Mercury's surface in "enhanced color," a color scheme created to emphasize color differences. This is not what Mercury would look like to the human eye, but by applying mathematical analysis to images, color differences can be accentuated beyond those visible to a person.
Mount Rushmore National Memorial under construction.
The workers had to endure conditions that varied from blazing hot to bitterly cold and windy. Each day they climbed 700 stairs to the top of the mountain to punch-in on the time clock. Then 3/8 inch thick steel cables lowered them over the front of the 500-foot face of the mountain in a "bosun chair." Despite the dangers, no one was killed during the project.
Otters in Glacier Bay National Park and Preserve, Alaska.
The sea otter population of Glacier Bay has increased dramatically in the past 20 years. Ecologists consider sea otters a keystone species here. Otters consume vast quantities of clams, urchins, crabs, and other invertebrates and their presence creates ripples through the ecosystem. NPS photo.
Every day someone like you becomes a wildland wildfire fighter, a teacher, a trail-builder, a museum curator, or a park ranger. Discover your opportunities in national parks. Come to play. Come to learn. Come to serve. Develop your environmental leadership skills. Find a job. Be the next generation to preserve and protect these great places.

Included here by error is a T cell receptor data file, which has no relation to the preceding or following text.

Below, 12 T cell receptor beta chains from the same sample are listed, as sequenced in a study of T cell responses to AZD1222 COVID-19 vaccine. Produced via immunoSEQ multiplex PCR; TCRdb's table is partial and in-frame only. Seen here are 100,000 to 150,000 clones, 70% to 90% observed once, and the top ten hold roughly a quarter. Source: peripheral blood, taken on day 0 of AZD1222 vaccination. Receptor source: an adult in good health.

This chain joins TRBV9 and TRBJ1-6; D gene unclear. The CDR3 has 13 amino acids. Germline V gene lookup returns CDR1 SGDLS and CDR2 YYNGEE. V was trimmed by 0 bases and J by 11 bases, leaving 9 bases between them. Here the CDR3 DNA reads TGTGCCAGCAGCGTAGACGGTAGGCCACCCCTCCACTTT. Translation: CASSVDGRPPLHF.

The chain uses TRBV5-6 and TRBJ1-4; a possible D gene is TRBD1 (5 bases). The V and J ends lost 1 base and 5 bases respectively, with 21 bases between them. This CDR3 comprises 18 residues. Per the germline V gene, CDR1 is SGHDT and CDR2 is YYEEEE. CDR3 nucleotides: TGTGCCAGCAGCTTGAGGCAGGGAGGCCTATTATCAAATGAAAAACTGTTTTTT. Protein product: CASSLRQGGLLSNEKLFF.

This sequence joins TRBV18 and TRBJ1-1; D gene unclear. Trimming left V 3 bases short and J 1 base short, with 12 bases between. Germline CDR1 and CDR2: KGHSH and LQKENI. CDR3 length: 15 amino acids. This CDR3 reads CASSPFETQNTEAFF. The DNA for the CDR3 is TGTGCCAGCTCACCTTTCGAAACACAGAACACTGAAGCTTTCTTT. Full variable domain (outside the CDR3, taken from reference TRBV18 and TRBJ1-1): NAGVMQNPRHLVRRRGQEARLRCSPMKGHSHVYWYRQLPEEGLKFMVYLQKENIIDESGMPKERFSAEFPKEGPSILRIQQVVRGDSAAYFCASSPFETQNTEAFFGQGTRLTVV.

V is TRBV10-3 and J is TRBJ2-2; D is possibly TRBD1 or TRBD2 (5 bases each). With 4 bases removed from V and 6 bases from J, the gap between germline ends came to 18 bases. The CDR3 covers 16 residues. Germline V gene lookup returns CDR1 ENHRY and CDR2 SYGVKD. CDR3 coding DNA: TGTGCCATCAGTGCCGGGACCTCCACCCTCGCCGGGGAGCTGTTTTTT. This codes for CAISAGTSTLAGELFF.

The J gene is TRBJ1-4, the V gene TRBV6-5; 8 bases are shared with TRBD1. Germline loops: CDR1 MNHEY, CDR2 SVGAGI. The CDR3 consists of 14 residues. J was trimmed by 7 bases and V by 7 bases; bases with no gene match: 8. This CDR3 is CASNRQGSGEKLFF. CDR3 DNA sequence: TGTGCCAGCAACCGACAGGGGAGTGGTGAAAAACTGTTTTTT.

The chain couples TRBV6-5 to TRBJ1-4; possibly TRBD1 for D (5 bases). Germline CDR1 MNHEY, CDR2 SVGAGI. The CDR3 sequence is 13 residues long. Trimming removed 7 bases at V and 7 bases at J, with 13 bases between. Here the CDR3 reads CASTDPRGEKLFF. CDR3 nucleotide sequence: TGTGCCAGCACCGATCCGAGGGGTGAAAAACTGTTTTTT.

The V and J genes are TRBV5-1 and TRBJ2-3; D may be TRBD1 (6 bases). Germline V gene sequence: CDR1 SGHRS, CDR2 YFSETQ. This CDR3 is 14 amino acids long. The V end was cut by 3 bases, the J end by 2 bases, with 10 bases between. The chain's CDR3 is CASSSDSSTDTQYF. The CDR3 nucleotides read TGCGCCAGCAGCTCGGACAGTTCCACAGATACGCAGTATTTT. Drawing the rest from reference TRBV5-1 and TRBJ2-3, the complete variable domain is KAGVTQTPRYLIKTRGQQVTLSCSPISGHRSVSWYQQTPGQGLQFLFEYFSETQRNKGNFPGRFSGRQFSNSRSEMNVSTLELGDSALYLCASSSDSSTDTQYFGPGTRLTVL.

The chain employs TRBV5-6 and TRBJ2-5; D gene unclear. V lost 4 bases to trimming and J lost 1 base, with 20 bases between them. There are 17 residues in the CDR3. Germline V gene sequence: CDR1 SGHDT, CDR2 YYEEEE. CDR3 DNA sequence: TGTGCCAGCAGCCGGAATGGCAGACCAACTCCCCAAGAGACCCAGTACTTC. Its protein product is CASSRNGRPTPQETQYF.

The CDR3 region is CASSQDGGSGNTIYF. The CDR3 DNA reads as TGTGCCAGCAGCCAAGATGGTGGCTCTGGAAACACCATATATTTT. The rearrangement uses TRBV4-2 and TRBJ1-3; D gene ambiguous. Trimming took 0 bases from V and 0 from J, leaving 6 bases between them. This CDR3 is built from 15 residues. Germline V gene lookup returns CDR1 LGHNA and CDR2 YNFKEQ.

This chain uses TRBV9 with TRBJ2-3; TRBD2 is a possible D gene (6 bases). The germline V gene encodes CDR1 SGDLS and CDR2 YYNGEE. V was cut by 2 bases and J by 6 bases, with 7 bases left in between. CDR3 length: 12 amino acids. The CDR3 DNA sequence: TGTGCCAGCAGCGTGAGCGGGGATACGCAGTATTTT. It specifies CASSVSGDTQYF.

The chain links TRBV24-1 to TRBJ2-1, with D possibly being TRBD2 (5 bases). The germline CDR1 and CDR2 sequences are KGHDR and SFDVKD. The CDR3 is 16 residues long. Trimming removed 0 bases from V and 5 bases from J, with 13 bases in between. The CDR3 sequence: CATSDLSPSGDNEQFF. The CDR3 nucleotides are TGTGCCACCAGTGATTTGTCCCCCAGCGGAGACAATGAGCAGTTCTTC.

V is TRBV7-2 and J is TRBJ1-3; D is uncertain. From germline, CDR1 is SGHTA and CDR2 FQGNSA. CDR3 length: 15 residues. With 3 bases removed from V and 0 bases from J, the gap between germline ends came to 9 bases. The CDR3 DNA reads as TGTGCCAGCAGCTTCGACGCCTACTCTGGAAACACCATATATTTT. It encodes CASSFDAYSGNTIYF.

With more than 80% of Americans living in urban areas, urban parks are more important than ever. The father of American landscape architecture, Frederick Law Olmsted, said of urban parks:
It is one great purpose of the Park to supply to the hundreds of thousands of tired workers, who have no opportunity to spend their summers in the country, a specimen of God's handiwork that shall be to them, inexpensively, what a month or two in the White Mountains or the Adirondacks is, at great cost, to those in easier circumstances.
Ever wonder how our public lands system became what it is today? Check out the legacies of eight presidents who made a big difference in American conservation.
Theodore Roosevelt - It’s impossible to compile a list of presidents who impacted public lands without mentioning President Theodore Roosevelt. Often called a “force of nature” due to his energetic personality, he helped lay the foundation to protect wilderness and wildlife that shaped American land and culture. As president, Roosevelt created five national parks, 18 national monuments, 51 bird sanctuaries, began the National Wildlife Refuge system and set aside more than 100 million acres for national forests.
Abraham Lincoln - Despite being one of our greatest presidents, people don’t often think about President Abraham Lincoln when it comes to conservation. However, he changed the course of America’s public lands when he signed a law setting aside the Mariposa Grove and Yosemite Valley as protected lands in 1864. Overshadowed by the Civil War, this news received little attention, but it set a significant precedent -- places of scenic and natural importance should be protected for the enjoyment of all people.